Discussion Activity:

Cultural Differences

J.A.N. Lee

Department of Computer Science

Virginia Tech

Blacksburg VA 24061-0106

Target Audience: Undergraduate students in general

Topic Area: Personal Relationships

Activity: Scenario and Discussion

Knowledge/Skills/Attitudes to be developed (behavioral objectives): A larger number of our students in computer science classes are from a foreign country. As we find that our industrial needs for staffing are not being met by graduates from our own country so the number of colleagues in business will be non-citizens. Tolerance of different approaches to life is an important part of professionalism.

Goals for the Activity: This exercise is to sensitize students to the need for tolerance in dealing with people from different cultures and to understand that stereotyping and innuendo can lead to misconceptions that betray a certain degree of xenophobia.

Abstract: A series of e-mail messages are presented that were "exchanged" between a foreign student in a computer science class and one of his American colleagues. The unfortunate response of the American student leads us to ask a series of questions about the interchange, how this could have been prevented, and what training could have provided to assist both students to be more tolerant of each other's backgrounds.

Background/Materials needed to complete assignment: Very little.

Procedure: The participants should read over the scenario, answer the questions on the worksheet, and then indulge in a class discussion of the events and recommendations for solution. At the end of the class each student would complete the last part of the worksheet giving their final suggestions.

Time required: One hour. The scenario is comparatively short; the worksheet can be completed in a few minutes; the discussion can then take the remainder of the class time.

Assessment outcomes: The worksheet is a primary vehicle for assessing student's attitudes towards this scenario before and after the open discussion.

References: (not yet determined)

Author contact information:

J.A.N. Lee, Department of Computer Science, Virginia Tech, Blacksburg VA 24061-0106; Ph: (540) 231-5780; FAX: (540) 231-6075; E-mail: janlee@cs.vt.edu; URL: http://courses.cs.vt.edu/~janlee.

Additional Remarks: None.

Date: Thursday, October 29, 1998

The Scenario:

As part of the "Professionalism in Computing" class, each student is asked to make a 5-minute presentation on a topic of their choice. Student A ( a foreign student) in this scenario choose to talk about his home country and his hope to learn more about the country in which he now lived. Following the presentation Student B in a private conversation expressed some interest in the talk and his sympathy with the need to understand the cultural nuances of the country in which one lives. Following the in-class session Student A sent the following e-mail message to Student B:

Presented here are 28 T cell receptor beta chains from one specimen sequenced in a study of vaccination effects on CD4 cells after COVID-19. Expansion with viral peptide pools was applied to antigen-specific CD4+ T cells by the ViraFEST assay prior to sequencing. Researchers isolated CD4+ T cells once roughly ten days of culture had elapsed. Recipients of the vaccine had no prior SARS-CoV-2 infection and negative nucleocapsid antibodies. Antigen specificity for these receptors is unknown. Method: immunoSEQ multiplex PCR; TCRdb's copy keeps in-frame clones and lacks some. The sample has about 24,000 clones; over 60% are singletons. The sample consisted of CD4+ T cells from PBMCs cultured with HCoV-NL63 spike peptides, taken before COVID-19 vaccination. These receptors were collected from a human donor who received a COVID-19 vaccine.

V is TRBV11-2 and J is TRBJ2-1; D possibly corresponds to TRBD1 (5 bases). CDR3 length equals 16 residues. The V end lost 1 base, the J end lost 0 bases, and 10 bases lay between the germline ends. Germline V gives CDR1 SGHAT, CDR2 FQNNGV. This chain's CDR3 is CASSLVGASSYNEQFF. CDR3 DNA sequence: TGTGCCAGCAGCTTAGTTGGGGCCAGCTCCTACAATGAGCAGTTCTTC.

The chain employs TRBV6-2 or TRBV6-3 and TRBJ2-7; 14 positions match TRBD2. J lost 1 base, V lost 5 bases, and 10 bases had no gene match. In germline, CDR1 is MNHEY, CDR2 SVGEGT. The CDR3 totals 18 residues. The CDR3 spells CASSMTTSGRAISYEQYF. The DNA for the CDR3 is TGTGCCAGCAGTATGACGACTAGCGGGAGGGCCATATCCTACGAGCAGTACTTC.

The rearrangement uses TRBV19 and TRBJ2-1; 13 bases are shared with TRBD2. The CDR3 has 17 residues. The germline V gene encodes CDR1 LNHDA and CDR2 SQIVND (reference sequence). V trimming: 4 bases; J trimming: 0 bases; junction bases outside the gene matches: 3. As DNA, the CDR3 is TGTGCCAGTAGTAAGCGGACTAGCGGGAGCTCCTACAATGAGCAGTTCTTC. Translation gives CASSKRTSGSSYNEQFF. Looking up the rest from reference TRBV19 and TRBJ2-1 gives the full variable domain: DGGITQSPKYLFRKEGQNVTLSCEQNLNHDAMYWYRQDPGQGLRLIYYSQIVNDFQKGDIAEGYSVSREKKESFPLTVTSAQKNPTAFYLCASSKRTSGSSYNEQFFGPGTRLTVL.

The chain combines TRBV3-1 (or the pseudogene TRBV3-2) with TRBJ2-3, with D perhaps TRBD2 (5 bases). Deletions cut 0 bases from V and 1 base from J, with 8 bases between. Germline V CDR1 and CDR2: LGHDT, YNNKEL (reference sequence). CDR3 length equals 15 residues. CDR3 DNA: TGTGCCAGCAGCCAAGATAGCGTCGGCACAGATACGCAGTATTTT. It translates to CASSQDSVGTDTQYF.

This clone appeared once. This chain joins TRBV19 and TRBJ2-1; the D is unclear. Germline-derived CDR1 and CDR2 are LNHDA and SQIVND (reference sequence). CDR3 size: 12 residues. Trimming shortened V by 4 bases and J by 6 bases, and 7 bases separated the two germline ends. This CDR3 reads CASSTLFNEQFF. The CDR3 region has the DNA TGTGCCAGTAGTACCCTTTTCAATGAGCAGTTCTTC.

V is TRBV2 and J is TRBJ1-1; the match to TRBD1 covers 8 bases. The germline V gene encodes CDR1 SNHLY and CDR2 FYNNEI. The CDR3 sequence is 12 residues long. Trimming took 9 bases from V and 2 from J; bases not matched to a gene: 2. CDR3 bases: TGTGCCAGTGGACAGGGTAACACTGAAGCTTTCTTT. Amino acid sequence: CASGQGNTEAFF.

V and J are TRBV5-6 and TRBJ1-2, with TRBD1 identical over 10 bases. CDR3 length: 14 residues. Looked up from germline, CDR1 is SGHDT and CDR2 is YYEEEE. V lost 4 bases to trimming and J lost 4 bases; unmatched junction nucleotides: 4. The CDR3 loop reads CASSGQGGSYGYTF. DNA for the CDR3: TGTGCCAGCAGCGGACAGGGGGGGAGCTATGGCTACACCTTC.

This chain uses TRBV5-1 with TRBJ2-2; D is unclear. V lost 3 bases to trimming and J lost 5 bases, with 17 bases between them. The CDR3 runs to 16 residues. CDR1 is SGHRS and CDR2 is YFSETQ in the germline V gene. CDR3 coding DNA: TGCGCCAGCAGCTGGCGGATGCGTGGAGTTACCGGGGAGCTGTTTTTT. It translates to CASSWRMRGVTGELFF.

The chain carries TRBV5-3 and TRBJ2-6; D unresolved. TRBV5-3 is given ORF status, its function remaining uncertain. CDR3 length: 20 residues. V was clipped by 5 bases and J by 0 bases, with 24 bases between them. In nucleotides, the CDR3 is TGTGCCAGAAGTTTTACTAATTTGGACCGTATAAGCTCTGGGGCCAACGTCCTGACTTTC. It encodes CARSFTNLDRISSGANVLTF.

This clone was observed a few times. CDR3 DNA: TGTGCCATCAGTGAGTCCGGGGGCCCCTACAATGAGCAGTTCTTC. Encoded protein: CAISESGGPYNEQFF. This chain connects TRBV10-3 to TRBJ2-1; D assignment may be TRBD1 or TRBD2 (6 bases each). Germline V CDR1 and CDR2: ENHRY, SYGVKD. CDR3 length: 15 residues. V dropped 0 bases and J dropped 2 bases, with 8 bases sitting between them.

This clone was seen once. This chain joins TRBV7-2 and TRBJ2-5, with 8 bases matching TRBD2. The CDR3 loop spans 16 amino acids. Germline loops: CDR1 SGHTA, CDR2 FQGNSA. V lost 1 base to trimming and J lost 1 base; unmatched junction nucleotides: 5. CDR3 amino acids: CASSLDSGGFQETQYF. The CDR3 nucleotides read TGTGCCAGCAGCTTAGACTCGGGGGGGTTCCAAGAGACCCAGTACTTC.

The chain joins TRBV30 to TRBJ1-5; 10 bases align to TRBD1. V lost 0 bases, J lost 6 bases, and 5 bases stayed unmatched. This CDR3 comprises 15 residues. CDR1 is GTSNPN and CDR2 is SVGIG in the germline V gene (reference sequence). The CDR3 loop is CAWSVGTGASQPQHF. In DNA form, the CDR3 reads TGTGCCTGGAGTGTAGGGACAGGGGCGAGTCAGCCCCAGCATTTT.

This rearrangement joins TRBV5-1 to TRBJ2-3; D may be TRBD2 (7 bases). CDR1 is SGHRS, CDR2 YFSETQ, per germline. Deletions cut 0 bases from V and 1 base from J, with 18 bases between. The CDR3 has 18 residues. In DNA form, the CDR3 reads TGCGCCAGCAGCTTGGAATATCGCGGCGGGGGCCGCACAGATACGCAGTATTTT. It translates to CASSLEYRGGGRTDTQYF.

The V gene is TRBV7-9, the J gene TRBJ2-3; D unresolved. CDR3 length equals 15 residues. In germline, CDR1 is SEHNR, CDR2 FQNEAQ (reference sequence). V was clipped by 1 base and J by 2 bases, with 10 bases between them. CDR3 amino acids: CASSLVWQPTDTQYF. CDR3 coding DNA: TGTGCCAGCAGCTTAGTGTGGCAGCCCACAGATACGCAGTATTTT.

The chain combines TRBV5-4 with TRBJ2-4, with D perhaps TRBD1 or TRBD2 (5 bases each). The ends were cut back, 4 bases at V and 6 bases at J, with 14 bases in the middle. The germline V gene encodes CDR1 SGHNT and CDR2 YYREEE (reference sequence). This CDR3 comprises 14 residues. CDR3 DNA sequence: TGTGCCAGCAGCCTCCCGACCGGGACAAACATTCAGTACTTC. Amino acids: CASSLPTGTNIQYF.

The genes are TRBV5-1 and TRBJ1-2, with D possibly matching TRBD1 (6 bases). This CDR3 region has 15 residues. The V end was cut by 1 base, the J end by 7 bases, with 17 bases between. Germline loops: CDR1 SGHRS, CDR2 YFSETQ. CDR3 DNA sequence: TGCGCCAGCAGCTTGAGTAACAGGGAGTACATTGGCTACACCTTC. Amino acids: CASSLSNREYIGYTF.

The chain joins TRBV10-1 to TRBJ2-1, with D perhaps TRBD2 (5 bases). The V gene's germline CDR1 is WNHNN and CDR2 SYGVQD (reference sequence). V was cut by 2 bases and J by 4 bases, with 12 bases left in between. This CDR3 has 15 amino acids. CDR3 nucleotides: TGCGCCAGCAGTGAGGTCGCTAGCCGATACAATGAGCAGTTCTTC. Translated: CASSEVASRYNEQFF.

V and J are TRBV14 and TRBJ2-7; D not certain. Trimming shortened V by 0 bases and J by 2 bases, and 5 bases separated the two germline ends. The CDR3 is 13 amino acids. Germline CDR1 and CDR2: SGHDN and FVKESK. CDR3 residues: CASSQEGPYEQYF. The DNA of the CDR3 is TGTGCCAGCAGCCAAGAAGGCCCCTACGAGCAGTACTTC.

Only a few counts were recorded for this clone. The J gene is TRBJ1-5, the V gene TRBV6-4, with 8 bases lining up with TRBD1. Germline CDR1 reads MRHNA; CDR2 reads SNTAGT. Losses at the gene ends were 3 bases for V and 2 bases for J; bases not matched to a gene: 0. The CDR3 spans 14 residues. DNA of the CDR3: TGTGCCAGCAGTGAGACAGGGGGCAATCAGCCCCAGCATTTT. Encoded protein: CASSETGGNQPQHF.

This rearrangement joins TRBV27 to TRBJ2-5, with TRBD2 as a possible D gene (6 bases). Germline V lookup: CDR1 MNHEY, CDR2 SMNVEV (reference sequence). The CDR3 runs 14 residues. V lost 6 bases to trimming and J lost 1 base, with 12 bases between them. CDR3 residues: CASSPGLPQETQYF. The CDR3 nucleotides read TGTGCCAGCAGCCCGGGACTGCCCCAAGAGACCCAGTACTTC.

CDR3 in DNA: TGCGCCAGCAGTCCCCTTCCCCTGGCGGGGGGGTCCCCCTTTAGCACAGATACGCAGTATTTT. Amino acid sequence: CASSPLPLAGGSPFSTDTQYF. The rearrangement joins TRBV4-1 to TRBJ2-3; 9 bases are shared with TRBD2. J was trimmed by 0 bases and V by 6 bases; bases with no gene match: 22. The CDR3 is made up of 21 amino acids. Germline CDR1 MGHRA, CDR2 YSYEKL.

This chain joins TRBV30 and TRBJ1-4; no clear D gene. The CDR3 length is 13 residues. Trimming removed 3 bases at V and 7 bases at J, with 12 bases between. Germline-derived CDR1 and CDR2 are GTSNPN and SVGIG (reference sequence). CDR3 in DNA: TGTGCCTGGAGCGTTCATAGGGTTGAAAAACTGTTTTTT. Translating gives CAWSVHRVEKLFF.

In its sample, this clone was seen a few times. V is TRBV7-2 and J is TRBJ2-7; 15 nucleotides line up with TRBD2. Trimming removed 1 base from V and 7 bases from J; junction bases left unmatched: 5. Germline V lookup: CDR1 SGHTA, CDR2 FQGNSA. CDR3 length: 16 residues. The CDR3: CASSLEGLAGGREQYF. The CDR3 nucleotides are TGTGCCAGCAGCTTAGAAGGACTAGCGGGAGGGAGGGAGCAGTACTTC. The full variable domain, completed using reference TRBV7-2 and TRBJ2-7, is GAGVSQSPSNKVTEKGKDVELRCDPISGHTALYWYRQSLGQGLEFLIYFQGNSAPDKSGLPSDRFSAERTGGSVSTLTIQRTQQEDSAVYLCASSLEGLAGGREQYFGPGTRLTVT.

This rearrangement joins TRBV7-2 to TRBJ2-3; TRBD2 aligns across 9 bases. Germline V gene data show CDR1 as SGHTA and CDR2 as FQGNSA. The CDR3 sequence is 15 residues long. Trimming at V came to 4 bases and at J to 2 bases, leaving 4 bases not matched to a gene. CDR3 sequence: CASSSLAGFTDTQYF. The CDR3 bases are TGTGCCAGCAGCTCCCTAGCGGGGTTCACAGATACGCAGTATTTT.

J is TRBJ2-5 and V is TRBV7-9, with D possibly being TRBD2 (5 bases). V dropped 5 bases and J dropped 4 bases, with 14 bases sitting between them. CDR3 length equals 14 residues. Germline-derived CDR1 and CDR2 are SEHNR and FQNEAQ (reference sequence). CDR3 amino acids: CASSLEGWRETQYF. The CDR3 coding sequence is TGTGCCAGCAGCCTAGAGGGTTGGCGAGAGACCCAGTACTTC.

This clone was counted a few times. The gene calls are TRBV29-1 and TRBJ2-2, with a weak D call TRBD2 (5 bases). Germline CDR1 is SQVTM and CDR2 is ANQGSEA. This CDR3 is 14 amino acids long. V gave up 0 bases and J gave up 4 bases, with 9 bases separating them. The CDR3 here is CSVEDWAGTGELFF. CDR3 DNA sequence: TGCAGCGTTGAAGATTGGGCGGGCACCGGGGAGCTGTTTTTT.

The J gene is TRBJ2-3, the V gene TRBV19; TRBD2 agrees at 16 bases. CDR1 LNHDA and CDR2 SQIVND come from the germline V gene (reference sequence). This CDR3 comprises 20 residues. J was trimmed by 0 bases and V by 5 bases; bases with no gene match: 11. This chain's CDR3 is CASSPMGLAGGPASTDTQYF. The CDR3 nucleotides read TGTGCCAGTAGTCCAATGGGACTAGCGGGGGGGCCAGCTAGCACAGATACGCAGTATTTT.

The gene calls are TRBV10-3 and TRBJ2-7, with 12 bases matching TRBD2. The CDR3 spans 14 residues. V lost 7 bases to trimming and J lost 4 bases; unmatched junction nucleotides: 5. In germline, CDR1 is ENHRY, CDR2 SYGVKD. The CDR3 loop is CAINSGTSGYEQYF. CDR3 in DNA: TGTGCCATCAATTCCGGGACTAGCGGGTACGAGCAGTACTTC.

"How are you? I hope you are doing fine. I am pretty sure that you are not expecting this e-mail and I am finding it quite awkward sending it in the first place. You are probably wondering who I am, well I am in your Professionalism in Computing Class.

The reason I am sending you this e-mail is because I am intrigued by your character, especially for someone in CS. You carry yourself quite maturely, and unfortunately, I find that very hard to come across in people our age or people who are CS. As you are already aware, I am an international student, and have different perspectives at looking at things. I definitely enjoy making new friends.

I by no means intend to offend you or any of that sort. I sincerely look forward in inviting you for dinner, coffee or whatever you chose. This is a friendly gesture in our culture. As you might remember about some of the points I pointed out in my presentation. If for any reason you feel uncomfortable, by all means decline the invitation. I am very aware that things are done differently in the American culture, so I leave the choice totally up to you."

Getting no reply after a week (even though they did see each other in class), Student A sent a second message:

" While browsing through my agenda I realized that I hadn't specified a date and time for my invitation. So how does Saturday for lunch at Applebees around 2:00 pm sound? If you have a better suggestion, I am open... even if its in Roanoke...

Please let me know if you can make it either in class, or via e-mail. If you intend to decline the invitation, please let me know. I appreciate it.

PS. I do hope that this is the correct e-mail address."

Worksheet Part I:

  1. Without going any further in this exercise, draft your response as if you were Student B.





  2. What are the primary characteristics of the two stakeholders in this scenario?



  3. After reading Student A's first e-mail would you suggest any changes to his message?



  4. If so what would you suggest? Is it grammar or style?



  5. Has Student A misuse any "community standards" in his communication and suggestions?



  6. If so, state the standards and how they are applied.



  7. The Scenario Continued:

    The quick response from Student B was:

    "What is this a damn joke or something? You must be psycho or gay. Apparently you don't have a clue how life works here. People here don't try to solicite (sic) friends using email, and I sure as hell don't want to have anything to do with you. Obviously you didn't get the hint when I didn't reply to your first message or recognize your existence. Do not email me and do not talk to me in class, I don't even want to know you're alive, I want nothing to do with you. Get a life..."

    Worksheet Part II:


Last updated 98/10/29
© J.A.N. Lee, 1998.